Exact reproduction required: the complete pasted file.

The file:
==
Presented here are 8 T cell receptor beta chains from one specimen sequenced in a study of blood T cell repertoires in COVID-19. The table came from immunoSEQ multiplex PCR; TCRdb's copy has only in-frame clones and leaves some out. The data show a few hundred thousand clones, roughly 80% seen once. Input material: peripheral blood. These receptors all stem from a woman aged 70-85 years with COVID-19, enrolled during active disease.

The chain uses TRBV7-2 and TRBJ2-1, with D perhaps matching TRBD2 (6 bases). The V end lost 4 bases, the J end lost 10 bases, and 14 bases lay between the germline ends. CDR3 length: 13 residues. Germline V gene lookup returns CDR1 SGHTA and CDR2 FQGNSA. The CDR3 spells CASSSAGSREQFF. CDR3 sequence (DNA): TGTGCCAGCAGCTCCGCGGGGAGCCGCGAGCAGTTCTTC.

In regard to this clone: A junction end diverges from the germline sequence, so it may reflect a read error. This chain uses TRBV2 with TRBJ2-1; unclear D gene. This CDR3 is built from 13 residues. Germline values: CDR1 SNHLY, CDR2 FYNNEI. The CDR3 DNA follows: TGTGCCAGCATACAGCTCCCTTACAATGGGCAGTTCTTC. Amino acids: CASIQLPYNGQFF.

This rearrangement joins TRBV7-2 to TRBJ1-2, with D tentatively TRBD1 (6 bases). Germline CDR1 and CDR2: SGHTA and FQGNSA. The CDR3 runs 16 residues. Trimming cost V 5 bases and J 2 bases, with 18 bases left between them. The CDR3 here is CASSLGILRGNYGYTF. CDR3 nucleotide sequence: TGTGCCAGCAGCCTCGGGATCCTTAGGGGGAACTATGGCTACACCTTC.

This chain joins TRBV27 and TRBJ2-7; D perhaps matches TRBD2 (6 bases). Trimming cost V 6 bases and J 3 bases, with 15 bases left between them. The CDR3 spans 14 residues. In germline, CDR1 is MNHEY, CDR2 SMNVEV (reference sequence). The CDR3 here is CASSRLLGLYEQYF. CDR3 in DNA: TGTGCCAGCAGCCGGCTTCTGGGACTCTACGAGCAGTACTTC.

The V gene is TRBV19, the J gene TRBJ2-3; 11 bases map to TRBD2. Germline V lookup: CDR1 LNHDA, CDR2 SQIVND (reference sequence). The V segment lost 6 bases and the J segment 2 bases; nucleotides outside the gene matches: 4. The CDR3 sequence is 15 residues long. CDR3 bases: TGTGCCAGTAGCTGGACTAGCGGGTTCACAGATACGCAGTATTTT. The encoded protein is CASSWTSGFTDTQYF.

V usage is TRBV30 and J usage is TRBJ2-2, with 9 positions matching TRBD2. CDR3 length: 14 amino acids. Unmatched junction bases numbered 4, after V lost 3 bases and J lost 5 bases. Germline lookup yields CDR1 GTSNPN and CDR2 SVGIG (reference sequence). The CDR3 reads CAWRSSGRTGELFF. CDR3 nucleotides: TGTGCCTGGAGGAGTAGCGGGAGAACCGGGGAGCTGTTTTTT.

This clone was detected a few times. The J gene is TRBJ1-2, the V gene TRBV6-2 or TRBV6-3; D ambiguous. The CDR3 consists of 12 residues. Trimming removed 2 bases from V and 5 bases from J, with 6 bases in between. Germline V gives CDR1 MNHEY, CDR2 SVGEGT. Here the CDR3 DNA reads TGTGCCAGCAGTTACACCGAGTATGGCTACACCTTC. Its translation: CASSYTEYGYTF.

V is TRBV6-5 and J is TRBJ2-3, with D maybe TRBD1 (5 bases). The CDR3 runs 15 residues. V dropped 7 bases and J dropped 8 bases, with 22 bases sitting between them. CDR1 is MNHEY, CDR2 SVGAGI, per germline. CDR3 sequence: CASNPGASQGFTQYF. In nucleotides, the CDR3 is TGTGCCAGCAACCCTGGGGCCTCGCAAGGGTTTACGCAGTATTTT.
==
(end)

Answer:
Presented here are 8 T cell receptor beta chains from one specimen sequenced in a study of blood T cell repertoires in COVID-19. The table came from immunoSEQ multiplex PCR; TCRdb's copy has only in-frame clones and leaves some out. The data show a few hundred thousand clones, roughly 80% seen once. Input material: peripheral blood. These receptors all stem from a woman aged 70-85 years with COVID-19, enrolled during active disease.

The chain uses TRBV7-2 and TRBJ2-1, with D perhaps matching TRBD2 (6 bases). The V end lost 4 bases, the J end lost 10 bases, and 14 bases lay between the germline ends. CDR3 length: 13 residues. Germline V gene lookup returns CDR1 SGHTA and CDR2 FQGNSA. The CDR3 spells CASSSAGSREQFF. CDR3 sequence (DNA): TGTGCCAGCAGCTCCGCGGGGAGCCGCGAGCAGTTCTTC.

In regard to this clone: A junction end diverges from the germline sequence, so it may reflect a read error. This chain uses TRBV2 with TRBJ2-1; unclear D gene. This CDR3 is built from 13 residues. Germline values: CDR1 SNHLY, CDR2 FYNNEI. The CDR3 DNA follows: TGTGCCAGCATACAGCTCCCTTACAATGGGCAGTTCTTC. Amino acids: CASIQLPYNGQFF.

This rearrangement joins TRBV7-2 to TRBJ1-2, with D tentatively TRBD1 (6 bases). Germline CDR1 and CDR2: SGHTA and FQGNSA. The CDR3 runs 16 residues. Trimming cost V 5 bases and J 2 bases, with 18 bases left between them. The CDR3 here is CASSLGILRGNYGYTF. CDR3 nucleotide sequence: TGTGCCAGCAGCCTCGGGATCCTTAGGGGGAACTATGGCTACACCTTC.

This chain joins TRBV27 and TRBJ2-7; D perhaps matches TRBD2 (6 bases). Trimming cost V 6 bases and J 3 bases, with 15 bases left between them. The CDR3 spans 14 residues. In germline, CDR1 is MNHEY, CDR2 SMNVEV (reference sequence). The CDR3 here is CASSRLLGLYEQYF. CDR3 in DNA: TGTGCCAGCAGCCGGCTTCTGGGACTCTACGAGCAGTACTTC.

The V gene is TRBV19, the J gene TRBJ2-3; 11 bases map to TRBD2. Germline V lookup: CDR1 LNHDA, CDR2 SQIVND (reference sequence). The V segment lost 6 bases and the J segment 2 bases; nucleotides outside the gene matches: 4. The CDR3 sequence is 15 residues long. CDR3 bases: TGTGCCAGTAGCTGGACTAGCGGGTTCACAGATACGCAGTATTTT. The encoded protein is CASSWTSGFTDTQYF.

V usage is TRBV30 and J usage is TRBJ2-2, with 9 positions matching TRBD2. CDR3 length: 14 amino acids. Unmatched junction bases numbered 4, after V lost 3 bases and J lost 5 bases. Germline lookup yields CDR1 GTSNPN and CDR2 SVGIG (reference sequence). The CDR3 reads CAWRSSGRTGELFF. CDR3 nucleotides: TGTGCCTGGAGGAGTAGCGGGAGAACCGGGGAGCTGTTTTTT.

This clone was detected a few times. The J gene is TRBJ1-2, the V gene TRBV6-2 or TRBV6-3; D ambiguous. The CDR3 consists of 12 residues. Trimming removed 2 bases from V and 5 bases from J, with 6 bases in between. Germline V gives CDR1 MNHEY, CDR2 SVGEGT. Here the CDR3 DNA reads TGTGCCAGCAGTTACACCGAGTATGGCTACACCTTC. Its translation: CASSYTEYGYTF.

V is TRBV6-5 and J is TRBJ2-3, with D maybe TRBD1 (5 bases). The CDR3 runs 15 residues. V dropped 7 bases and J dropped 8 bases, with 22 bases sitting between them. CDR1 is MNHEY, CDR2 SVGAGI, per germline. CDR3 sequence: CASNPGASQGFTQYF. In nucleotides, the CDR3 is TGTGCCAGCAACCCTGGGGCCTCGCAAGGGTTTACGCAGTATTTT.